And with the clues given to us over the last few weeks surrounding Smith’s playing future, it’ll take on new meaning. The Purple Pride will be aiming to give their biggest legend a proper send-off, while Nathan Cleary and his Chocolate Soldiers will be trying to leap from the undergrowth and ambush their prey like a… There must be a good analogy. Oh well.
Of course there are reasons to not want Smith to win. The biggest guns do the most damage and are therefore targeted by opposition fire. His unsavoury past of winning titles with a team over the league-enforced salary cap will, quite rightly, never really leave him. (I urge you to read the book Storm Cloud, by Paul Kennedy, which outlines the whole debacle and is a great education on NRL behind-the-scenes efforts. Spoiler: the players had no idea it was happening because it was neither their responsibility to enquire about team finances nor their interest to.)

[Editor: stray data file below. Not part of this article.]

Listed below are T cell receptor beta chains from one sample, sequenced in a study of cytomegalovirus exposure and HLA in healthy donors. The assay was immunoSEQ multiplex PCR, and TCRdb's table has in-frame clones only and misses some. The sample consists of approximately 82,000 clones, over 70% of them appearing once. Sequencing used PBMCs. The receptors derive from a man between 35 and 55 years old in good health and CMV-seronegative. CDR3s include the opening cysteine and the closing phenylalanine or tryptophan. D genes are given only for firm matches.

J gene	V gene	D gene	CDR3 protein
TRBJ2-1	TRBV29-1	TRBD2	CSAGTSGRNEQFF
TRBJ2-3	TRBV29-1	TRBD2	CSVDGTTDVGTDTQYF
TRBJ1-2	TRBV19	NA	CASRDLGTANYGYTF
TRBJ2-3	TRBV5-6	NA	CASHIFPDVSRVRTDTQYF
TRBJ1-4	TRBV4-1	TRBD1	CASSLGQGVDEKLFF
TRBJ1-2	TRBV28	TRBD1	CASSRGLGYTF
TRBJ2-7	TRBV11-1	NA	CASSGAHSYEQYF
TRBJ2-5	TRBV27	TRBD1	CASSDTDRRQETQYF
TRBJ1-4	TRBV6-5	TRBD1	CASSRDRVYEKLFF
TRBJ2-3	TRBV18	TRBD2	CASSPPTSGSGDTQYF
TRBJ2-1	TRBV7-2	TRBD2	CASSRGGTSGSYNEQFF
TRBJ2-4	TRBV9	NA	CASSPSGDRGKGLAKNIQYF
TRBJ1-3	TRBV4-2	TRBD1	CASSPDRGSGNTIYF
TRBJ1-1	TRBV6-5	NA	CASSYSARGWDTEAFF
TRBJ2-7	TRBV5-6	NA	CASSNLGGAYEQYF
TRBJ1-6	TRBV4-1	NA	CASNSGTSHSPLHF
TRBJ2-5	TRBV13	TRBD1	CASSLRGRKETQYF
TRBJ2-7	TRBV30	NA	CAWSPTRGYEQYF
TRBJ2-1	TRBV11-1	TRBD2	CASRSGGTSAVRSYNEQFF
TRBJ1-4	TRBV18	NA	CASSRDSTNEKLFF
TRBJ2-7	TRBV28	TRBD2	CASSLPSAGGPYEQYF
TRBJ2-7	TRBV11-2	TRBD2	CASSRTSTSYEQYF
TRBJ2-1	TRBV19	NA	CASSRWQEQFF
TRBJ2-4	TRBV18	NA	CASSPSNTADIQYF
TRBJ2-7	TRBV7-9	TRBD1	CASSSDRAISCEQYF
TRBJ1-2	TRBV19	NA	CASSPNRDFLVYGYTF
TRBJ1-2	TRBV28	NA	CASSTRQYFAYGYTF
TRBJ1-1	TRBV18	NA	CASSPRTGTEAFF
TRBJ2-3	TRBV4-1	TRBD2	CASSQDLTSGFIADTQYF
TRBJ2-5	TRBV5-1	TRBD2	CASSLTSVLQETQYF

You could also take issue with his enforced wrestling and slowing down of the game, which even I as a fan am not big on. That’s fair. You don’t have to like him. You’re not forced to like him. It is, admittedly, pretty easy not to like him.
But I’m not asking you to go out and buy his jersey or clean his car. Not even to like him at all. Just respect the guy.
Respect a guy who has not only done every single bloody thing in this game, but led dozens of others. Captained his club, state and country to consistent success. Almost dominance.
Don’t, if Melbourne lose, sneer and taunt. Don’t, if Melbourne win, just pull out ol’ reliable and just blame the referees and wrap every purple person in existence up in a conspiracy blanket (unless Josh Addo-Carr throws the ball, NFL quarterback style, to himself 95 metres downfield with the scores locked in the 79th minute and the referees award the try).